September 18, 2020

NYT Changes Copyright-Expiration Story

On Thursday I critiqued a New York Times story (which appeared in the print edition on Friday) about the expiration of some European copyrights on recorded music. Joe Liu points out that the Times has changed the story to address one of the issues I raised.

The original story said:

Defenders of the copyright laws, like Mr. Turkewitz, argue that, if anything, American laws are still too lax and that the European laws are totally inadequate.

This was a strange way to put it, since, far from defending the copyright laws, Mr. Turkewitz was offering fairly harsh criticism of them. The Times subsequently changed the story to read

Defenders of extended copyright terms, like Mr. Turkewitz, argue that, if anything, American laws are still too lax and that the European laws are totally inadequate.

It seems clear from the context that the laxity and inadequacy that Mr. Turkewitz sees are in the length of the copyright term. If so, then the modified sentence is accurate but vacuous, akin to saying, “Defenders of tax cuts argue that, if anything, taxes are too high,” or, “Defenders of increased exercise argue that, if anything, people don’t exercise enough.”

The original version, though, more accurately describes the record industry’s self-image. They seem to see themselves as defenders of the copyright laws, as opposed to advocates of a particular version of copyright law. Further, they tend to view people with different views about copyright law – even those who view the current copyright laws as just about right – as opponents of the copyright laws and even of the basic principle of copyright.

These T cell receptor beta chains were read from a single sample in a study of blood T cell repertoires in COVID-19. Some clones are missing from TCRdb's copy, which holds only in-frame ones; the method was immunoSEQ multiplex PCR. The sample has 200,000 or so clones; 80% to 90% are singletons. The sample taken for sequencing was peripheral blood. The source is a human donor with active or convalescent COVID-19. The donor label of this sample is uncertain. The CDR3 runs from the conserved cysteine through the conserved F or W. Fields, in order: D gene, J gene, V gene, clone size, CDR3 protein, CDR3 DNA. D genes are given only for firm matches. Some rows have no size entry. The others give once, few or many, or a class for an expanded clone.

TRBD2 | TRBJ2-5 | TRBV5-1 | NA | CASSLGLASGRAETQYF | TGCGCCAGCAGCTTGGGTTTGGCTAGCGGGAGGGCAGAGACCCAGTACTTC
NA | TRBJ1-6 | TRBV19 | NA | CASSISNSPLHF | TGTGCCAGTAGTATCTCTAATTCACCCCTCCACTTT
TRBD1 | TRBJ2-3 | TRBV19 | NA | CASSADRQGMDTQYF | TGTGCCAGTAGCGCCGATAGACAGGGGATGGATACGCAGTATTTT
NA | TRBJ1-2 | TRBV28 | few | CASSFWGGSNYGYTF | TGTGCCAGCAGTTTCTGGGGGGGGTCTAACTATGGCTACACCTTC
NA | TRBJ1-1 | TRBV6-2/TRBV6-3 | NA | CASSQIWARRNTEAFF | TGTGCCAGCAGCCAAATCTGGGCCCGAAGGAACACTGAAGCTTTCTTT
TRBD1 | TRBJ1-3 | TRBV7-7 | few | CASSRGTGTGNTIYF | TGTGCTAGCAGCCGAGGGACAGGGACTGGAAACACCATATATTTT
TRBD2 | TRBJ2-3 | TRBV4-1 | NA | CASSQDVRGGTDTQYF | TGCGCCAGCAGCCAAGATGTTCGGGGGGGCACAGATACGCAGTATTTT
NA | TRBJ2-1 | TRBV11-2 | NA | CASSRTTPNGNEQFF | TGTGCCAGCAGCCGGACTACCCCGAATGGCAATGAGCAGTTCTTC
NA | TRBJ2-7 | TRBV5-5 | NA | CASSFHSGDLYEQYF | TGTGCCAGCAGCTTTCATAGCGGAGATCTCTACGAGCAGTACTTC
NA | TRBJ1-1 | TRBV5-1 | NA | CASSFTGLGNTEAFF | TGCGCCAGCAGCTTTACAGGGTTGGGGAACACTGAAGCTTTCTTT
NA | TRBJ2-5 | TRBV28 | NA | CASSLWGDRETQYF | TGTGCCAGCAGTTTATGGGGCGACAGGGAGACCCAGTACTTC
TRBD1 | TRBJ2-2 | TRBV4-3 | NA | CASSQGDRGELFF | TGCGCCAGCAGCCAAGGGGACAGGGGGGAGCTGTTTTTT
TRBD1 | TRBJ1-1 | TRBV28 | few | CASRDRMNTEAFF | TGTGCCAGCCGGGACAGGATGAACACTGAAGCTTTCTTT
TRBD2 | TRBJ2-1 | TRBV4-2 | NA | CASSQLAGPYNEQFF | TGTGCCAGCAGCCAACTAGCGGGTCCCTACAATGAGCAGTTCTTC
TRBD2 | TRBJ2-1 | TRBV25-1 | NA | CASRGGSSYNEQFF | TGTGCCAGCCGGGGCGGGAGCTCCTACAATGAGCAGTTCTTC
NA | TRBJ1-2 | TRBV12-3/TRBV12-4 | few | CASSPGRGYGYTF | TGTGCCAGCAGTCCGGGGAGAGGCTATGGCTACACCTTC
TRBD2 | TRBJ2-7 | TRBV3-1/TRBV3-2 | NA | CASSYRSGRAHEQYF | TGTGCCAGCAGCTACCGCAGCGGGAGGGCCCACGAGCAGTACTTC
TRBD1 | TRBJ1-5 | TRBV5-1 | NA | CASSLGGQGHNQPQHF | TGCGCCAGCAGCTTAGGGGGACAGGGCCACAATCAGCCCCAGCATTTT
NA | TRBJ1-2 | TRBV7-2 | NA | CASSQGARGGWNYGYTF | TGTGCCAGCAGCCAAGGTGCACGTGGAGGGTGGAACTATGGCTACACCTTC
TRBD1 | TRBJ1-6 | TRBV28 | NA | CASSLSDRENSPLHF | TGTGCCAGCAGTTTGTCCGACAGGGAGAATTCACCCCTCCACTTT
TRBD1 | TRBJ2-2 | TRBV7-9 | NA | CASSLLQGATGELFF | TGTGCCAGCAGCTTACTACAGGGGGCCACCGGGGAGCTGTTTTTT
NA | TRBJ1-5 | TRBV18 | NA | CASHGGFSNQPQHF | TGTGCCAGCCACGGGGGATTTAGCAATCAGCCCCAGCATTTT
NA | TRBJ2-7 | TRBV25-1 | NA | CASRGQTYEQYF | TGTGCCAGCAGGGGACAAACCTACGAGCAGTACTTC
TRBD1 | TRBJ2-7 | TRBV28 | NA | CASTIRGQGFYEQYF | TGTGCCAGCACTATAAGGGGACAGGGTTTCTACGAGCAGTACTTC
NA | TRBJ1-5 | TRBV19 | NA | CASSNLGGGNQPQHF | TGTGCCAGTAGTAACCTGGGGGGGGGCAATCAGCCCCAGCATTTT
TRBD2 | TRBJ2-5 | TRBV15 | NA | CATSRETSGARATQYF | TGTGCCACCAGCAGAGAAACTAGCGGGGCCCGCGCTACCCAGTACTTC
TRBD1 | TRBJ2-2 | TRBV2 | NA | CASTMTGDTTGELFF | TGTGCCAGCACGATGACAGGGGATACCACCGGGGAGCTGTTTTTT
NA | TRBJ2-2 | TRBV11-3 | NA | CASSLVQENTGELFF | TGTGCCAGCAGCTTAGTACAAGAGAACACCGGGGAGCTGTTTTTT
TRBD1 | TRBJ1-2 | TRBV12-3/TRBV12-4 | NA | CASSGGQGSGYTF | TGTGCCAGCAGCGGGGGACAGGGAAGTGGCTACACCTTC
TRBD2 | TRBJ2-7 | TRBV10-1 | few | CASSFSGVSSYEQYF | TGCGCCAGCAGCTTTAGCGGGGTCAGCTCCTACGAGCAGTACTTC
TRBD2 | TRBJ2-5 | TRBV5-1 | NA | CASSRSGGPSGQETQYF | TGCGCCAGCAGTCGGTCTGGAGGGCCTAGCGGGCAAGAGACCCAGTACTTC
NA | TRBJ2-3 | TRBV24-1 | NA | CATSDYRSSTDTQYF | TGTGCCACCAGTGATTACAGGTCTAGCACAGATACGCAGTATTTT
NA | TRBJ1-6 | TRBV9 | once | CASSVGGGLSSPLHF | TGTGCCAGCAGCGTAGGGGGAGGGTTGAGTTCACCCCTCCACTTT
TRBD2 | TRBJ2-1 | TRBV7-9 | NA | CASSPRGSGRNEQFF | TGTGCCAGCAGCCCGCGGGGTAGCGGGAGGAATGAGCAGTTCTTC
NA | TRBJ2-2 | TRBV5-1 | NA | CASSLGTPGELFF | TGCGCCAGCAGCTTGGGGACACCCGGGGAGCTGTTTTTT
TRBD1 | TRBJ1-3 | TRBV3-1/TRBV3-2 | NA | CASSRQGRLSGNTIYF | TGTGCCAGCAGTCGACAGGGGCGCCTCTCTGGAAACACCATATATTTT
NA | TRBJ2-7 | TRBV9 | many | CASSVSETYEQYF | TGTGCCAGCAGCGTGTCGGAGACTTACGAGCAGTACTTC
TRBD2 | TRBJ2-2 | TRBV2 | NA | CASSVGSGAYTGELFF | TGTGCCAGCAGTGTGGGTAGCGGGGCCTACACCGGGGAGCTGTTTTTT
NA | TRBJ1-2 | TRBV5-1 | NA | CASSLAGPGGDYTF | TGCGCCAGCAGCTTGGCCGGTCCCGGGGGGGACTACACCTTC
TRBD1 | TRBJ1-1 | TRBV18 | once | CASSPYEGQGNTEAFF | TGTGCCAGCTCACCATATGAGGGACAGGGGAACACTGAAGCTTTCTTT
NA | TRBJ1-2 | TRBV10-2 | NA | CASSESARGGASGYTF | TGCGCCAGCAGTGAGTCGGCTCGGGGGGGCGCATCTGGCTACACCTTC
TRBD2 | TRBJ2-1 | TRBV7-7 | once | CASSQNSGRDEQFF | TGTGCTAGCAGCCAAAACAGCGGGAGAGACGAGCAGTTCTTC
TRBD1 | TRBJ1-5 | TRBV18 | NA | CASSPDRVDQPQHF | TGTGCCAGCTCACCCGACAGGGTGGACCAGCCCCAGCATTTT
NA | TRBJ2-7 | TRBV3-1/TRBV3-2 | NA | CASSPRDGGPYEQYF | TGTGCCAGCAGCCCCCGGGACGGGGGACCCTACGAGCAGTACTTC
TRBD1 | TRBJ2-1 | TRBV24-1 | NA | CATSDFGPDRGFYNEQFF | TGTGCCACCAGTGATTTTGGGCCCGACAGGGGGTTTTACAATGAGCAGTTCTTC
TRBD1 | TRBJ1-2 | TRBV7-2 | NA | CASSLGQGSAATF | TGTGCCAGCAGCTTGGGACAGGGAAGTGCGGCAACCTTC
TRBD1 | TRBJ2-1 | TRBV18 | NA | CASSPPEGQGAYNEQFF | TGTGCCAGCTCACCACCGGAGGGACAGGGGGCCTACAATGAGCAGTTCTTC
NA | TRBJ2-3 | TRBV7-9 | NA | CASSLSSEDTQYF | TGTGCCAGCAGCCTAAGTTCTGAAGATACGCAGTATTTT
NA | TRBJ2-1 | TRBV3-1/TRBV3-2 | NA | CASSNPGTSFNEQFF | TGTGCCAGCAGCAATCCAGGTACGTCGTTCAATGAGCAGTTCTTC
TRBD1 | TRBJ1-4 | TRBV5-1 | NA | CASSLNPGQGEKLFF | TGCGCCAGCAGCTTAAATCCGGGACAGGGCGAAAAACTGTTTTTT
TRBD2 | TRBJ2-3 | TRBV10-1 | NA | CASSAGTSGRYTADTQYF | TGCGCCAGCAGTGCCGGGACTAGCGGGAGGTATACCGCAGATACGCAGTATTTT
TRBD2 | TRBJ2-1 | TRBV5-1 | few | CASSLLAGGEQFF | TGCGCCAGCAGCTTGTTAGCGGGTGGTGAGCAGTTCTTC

The first time I had a private conversation with a record company (not RIAA) executive, he seemed very surprised to learn that I was not totally opposed to copyright. The only public positions I had taken at that time were (a) opposition to the DMCA, and (b) skepticism about the feasibility of DRM. To him, it was just obvious that anyone with those views must oppose copyright altogether. His first question to me, in fact, was whether I could envision any situation where copying was wrong.

So I’m not surprised to see that an RIAA honcho would think that any defender of the copyright laws would necessarily support arbitrary extensions of copyright. I’m glad that the Times ultimately saw the error of that view.

[By the way, does anyone know which version of the story appeared in the paper version of the Times on Friday? I don’t have a copy.]